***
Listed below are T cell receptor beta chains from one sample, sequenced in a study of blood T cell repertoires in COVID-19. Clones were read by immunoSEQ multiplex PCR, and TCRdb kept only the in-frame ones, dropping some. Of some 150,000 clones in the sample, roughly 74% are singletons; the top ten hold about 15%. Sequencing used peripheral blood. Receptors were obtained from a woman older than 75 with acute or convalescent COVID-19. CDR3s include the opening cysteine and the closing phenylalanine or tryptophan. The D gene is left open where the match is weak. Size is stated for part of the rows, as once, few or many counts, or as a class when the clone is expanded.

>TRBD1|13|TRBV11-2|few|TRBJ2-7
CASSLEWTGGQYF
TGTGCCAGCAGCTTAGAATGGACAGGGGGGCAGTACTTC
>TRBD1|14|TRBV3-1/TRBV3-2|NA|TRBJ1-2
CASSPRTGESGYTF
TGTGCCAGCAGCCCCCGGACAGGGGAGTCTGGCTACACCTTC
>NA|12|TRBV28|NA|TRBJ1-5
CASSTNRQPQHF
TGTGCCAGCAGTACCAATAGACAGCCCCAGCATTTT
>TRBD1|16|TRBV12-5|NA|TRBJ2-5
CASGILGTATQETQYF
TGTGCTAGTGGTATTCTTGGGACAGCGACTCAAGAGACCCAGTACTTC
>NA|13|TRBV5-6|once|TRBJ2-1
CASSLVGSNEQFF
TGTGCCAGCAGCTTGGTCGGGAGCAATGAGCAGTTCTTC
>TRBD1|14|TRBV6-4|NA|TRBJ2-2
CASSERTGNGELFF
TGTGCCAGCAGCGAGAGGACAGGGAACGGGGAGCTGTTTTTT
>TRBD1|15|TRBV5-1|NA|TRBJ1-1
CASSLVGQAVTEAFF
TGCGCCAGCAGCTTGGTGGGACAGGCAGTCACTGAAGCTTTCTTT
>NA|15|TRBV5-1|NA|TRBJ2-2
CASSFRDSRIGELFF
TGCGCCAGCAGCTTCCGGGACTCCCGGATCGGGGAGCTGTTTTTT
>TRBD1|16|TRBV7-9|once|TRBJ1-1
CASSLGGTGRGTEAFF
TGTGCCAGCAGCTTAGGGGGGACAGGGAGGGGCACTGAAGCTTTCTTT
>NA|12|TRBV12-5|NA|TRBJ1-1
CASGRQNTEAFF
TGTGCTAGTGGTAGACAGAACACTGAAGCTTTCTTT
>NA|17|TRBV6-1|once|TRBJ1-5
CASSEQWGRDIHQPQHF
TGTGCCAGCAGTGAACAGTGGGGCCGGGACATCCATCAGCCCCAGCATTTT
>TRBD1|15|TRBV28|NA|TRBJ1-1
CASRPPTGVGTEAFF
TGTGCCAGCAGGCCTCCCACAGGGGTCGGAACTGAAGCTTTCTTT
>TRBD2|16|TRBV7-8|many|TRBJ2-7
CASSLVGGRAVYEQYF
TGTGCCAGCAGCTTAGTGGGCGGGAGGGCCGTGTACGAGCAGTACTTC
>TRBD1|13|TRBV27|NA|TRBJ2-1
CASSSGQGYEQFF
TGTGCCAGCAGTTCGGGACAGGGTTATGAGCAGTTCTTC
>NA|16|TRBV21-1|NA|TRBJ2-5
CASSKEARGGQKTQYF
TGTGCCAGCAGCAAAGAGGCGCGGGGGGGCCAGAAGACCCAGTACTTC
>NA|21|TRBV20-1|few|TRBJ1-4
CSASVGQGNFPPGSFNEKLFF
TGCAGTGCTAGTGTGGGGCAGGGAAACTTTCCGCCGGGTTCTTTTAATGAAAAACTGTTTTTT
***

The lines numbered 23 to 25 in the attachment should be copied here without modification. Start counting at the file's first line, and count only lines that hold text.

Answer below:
>NA|15|TRBV5-1|NA|TRBJ2-2
CASSFRDSRIGELFF
TGCGCCAGCAGCTTCCGGGACTCCCGGATCGGGGAGCTGTTTTTT